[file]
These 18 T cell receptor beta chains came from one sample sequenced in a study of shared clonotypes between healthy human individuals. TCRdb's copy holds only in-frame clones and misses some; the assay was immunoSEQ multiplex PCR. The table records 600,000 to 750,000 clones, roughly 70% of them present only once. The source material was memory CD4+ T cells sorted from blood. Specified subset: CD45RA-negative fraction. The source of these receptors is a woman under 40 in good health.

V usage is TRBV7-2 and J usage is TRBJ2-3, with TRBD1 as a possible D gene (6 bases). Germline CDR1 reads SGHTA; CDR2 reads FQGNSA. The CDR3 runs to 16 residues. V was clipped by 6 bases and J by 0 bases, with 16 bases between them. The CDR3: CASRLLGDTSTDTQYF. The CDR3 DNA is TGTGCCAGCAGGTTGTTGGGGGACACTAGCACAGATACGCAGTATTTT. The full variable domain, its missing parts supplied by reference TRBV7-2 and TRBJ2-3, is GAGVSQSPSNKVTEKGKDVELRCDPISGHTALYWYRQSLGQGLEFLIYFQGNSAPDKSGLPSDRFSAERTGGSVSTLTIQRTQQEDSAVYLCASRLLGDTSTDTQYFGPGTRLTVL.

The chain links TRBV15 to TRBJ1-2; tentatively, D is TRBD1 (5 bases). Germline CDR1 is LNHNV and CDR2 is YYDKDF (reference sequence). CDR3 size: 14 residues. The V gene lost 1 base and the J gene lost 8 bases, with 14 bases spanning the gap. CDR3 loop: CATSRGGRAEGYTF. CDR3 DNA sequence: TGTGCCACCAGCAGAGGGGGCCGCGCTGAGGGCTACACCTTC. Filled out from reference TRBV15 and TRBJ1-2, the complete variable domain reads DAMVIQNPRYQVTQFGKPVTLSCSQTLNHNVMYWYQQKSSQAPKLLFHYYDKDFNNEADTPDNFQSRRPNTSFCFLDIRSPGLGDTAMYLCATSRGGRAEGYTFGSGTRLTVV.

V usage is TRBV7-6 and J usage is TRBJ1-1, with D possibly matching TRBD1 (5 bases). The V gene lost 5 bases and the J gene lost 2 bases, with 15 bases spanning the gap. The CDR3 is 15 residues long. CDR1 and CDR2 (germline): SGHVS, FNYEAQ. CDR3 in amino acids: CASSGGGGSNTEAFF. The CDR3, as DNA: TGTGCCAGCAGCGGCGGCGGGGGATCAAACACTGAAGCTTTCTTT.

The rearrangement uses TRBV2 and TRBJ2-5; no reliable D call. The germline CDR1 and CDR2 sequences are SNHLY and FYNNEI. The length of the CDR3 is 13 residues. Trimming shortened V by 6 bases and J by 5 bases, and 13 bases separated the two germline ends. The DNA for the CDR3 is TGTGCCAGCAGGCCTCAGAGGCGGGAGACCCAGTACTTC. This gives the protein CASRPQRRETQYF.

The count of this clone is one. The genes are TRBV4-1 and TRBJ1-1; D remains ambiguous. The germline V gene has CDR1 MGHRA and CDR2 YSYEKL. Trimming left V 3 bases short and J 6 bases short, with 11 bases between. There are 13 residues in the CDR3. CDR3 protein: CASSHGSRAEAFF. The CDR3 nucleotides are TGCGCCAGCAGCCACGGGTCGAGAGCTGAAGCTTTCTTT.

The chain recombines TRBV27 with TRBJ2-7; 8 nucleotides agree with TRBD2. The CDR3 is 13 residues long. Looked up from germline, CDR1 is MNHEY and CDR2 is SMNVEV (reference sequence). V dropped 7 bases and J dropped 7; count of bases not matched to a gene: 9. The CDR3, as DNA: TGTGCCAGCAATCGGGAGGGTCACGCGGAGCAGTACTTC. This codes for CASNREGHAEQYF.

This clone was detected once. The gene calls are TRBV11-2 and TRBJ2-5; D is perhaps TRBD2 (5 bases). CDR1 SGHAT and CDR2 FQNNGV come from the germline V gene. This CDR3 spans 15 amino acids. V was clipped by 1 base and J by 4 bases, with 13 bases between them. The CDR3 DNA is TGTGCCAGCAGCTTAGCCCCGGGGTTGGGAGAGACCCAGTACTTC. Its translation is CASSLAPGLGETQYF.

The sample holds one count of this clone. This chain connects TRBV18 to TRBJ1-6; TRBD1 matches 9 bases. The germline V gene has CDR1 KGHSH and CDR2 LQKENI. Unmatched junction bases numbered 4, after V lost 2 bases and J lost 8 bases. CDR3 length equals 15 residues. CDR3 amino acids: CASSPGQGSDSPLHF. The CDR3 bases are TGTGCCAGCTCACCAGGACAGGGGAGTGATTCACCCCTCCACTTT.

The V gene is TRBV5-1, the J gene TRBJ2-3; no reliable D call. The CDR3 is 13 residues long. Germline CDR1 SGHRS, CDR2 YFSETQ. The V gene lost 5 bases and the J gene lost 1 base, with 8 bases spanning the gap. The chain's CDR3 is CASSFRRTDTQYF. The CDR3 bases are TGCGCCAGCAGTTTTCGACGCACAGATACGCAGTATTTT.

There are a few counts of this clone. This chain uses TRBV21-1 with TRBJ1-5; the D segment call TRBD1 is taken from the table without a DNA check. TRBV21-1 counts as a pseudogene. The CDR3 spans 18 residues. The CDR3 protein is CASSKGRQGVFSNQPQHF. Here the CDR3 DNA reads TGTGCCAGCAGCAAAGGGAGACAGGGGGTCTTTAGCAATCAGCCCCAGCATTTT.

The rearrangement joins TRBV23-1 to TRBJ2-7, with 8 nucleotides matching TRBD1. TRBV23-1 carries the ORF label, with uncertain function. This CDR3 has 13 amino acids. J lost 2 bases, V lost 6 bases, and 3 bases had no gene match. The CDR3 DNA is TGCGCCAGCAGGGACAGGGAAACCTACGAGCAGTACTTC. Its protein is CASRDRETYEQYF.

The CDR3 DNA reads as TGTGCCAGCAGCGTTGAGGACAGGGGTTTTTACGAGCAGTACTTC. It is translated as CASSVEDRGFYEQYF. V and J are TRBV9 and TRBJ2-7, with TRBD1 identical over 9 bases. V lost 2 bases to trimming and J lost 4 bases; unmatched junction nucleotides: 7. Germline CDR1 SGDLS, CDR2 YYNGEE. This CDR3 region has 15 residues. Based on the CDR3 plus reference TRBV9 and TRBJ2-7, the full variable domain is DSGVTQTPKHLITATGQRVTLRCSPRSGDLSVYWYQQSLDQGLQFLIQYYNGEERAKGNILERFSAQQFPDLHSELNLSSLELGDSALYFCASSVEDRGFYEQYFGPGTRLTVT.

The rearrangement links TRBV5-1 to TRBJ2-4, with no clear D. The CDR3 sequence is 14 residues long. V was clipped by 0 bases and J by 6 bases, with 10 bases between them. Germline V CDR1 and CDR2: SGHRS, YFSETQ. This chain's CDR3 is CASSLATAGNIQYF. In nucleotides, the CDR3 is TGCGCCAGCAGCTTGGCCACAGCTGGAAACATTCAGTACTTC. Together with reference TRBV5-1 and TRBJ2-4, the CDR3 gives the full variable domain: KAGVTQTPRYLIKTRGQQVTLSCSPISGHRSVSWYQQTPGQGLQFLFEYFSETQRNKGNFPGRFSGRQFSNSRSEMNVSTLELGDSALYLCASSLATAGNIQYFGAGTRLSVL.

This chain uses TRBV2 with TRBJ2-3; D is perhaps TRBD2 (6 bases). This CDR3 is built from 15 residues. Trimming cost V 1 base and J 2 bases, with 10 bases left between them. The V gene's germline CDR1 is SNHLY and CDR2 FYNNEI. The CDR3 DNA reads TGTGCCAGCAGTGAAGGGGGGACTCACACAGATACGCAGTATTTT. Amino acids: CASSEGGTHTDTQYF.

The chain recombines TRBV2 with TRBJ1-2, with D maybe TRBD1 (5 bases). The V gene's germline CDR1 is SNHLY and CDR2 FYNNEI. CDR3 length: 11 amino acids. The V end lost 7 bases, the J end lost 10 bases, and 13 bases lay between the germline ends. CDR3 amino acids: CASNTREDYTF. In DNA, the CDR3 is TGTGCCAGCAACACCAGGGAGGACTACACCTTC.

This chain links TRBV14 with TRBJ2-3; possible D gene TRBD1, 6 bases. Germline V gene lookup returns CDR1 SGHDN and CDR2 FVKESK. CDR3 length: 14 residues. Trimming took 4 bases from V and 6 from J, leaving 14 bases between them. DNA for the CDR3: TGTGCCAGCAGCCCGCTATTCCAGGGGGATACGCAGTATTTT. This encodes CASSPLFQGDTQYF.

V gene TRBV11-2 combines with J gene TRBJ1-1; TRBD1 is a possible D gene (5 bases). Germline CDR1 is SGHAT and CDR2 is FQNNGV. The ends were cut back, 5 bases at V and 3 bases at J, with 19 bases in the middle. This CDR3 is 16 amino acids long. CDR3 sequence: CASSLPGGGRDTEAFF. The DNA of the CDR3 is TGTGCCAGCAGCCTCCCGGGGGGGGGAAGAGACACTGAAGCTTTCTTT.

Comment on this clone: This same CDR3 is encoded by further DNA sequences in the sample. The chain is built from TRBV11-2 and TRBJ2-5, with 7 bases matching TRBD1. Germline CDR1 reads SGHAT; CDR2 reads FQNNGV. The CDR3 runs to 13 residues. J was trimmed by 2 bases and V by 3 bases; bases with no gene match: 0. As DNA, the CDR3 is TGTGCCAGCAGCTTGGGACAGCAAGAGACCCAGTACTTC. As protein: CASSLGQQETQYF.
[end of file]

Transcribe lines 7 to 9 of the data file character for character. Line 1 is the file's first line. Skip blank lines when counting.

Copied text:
The chain recombines TRBV27 with TRBJ2-7; 8 nucleotides agree with TRBD2. The CDR3 is 13 residues long. Looked up from germline, CDR1 is MNHEY and CDR2 is SMNVEV (reference sequence). V dropped 7 bases and J dropped 7; count of bases not matched to a gene: 9. The CDR3, as DNA: TGTGCCAGCAATCGGGAGGGTCACGCGGAGCAGTACTTC. This codes for CASNREGHAEQYF.

This clone was detected once. The gene calls are TRBV11-2 and TRBJ2-5; D is perhaps TRBD2 (5 bases). CDR1 SGHAT and CDR2 FQNNGV come from the germline V gene. This CDR3 spans 15 amino acids. V was clipped by 1 base and J by 4 bases, with 13 bases between them. The CDR3 DNA is TGTGCCAGCAGCTTAGCCCCGGGGTTGGGAGAGACCCAGTACTTC. Its translation is CASSLAPGLGETQYF.

The sample holds one count of this clone. This chain connects TRBV18 to TRBJ1-6; TRBD1 matches 9 bases. The germline V gene has CDR1 KGHSH and CDR2 LQKENI. Unmatched junction bases numbered 4, after V lost 2 bases and J lost 8 bases. CDR3 length equals 15 residues. CDR3 amino acids: CASSPGQGSDSPLHF. The CDR3 bases are TGTGCCAGCTCACCAGGACAGGGGAGTGATTCACCCCTCCACTTT.